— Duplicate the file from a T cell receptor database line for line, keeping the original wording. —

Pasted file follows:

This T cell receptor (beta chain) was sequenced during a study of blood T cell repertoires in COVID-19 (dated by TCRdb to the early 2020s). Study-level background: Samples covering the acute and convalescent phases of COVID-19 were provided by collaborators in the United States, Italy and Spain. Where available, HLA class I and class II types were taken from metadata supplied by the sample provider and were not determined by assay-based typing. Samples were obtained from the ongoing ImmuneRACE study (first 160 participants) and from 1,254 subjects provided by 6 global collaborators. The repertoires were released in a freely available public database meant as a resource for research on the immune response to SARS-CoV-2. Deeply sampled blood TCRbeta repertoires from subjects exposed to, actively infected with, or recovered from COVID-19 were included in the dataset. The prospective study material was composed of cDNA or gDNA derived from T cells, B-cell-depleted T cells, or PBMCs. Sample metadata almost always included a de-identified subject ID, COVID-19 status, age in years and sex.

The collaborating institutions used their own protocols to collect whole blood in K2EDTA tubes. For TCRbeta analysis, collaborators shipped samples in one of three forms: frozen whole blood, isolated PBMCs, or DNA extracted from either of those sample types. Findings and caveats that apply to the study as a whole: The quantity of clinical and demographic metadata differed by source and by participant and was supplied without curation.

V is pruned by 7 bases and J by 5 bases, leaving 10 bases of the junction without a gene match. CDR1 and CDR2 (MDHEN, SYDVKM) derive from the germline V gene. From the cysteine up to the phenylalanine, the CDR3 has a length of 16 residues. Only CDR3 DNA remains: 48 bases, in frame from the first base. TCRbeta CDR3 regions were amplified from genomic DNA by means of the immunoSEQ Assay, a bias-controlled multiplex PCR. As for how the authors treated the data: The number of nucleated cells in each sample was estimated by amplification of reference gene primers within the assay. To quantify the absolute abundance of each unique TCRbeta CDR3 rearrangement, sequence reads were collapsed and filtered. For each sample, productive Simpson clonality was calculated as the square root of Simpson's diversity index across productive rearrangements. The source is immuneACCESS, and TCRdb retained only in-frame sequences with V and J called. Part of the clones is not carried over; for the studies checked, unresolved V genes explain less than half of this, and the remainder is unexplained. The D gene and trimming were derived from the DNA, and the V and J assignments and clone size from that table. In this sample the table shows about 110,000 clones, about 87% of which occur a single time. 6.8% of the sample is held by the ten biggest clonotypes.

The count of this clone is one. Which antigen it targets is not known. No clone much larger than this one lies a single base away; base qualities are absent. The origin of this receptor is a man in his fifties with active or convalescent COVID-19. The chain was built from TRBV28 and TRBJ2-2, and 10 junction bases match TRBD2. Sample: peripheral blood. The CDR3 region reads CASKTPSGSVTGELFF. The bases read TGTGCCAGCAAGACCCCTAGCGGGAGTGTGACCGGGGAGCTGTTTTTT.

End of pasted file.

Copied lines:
This T cell receptor (beta chain) was sequenced during a study of blood T cell repertoires in COVID-19 (dated by TCRdb to the early 2020s). Study-level background: Samples covering the acute and convalescent phases of COVID-19 were provided by collaborators in the United States, Italy and Spain. Where available, HLA class I and class II types were taken from metadata supplied by the sample provider and were not determined by assay-based typing. Samples were obtained from the ongoing ImmuneRACE study (first 160 participants) and from 1,254 subjects provided by 6 global collaborators. The repertoires were released in a freely available public database meant as a resource for research on the immune response to SARS-CoV-2. Deeply sampled blood TCRbeta repertoires from subjects exposed to, actively infected with, or recovered from COVID-19 were included in the dataset. The prospective study material was composed of cDNA or gDNA derived from T cells, B-cell-depleted T cells, or PBMCs. Sample metadata almost always included a de-identified subject ID, COVID-19 status, age in years and sex.

The collaborating institutions used their own protocols to collect whole blood in K2EDTA tubes. For TCRbeta analysis, collaborators shipped samples in one of three forms: frozen whole blood, isolated PBMCs, or DNA extracted from either of those sample types. Findings and caveats that apply to the study as a whole: The quantity of clinical and demographic metadata differed by source and by participant and was supplied without curation.

V is pruned by 7 bases and J by 5 bases, leaving 10 bases of the junction without a gene match. CDR1 and CDR2 (MDHEN, SYDVKM) derive from the germline V gene. From the cysteine up to the phenylalanine, the CDR3 has a length of 16 residues. Only CDR3 DNA remains: 48 bases, in frame from the first base. TCRbeta CDR3 regions were amplified from genomic DNA by means of the immunoSEQ Assay, a bias-controlled multiplex PCR. As for how the authors treated the data: The number of nucleated cells in each sample was estimated by amplification of reference gene primers within the assay. To quantify the absolute abundance of each unique TCRbeta CDR3 rearrangement, sequence reads were collapsed and filtered. For each sample, productive Simpson clonality was calculated as the square root of Simpson's diversity index across productive rearrangements. The source is immuneACCESS, and TCRdb retained only in-frame sequences with V and J called. Part of the clones is not carried over; for the studies checked, unresolved V genes explain less than half of this, and the remainder is unexplained. The D gene and trimming were derived from the DNA, and the V and J assignments and clone size from that table. In this sample the table shows about 110,000 clones, about 87% of which occur a single time. 6.8% of the sample is held by the ten biggest clonotypes.

The count of this clone is one. Which antigen it targets is not known. No clone much larger than this one lies a single base away; base qualities are absent. The origin of this receptor is a man in his fifties with active or convalescent COVID-19. The chain was built from TRBV28 and TRBJ2-2, and 10 junction bases match TRBD2. Sample: peripheral blood. The CDR3 region reads CASKTPSGSVTGELFF. The bases read TGTGCCAGCAAGACCCCTAGCGGGAGTGTGACCGGGGAGCTGTTTTTT.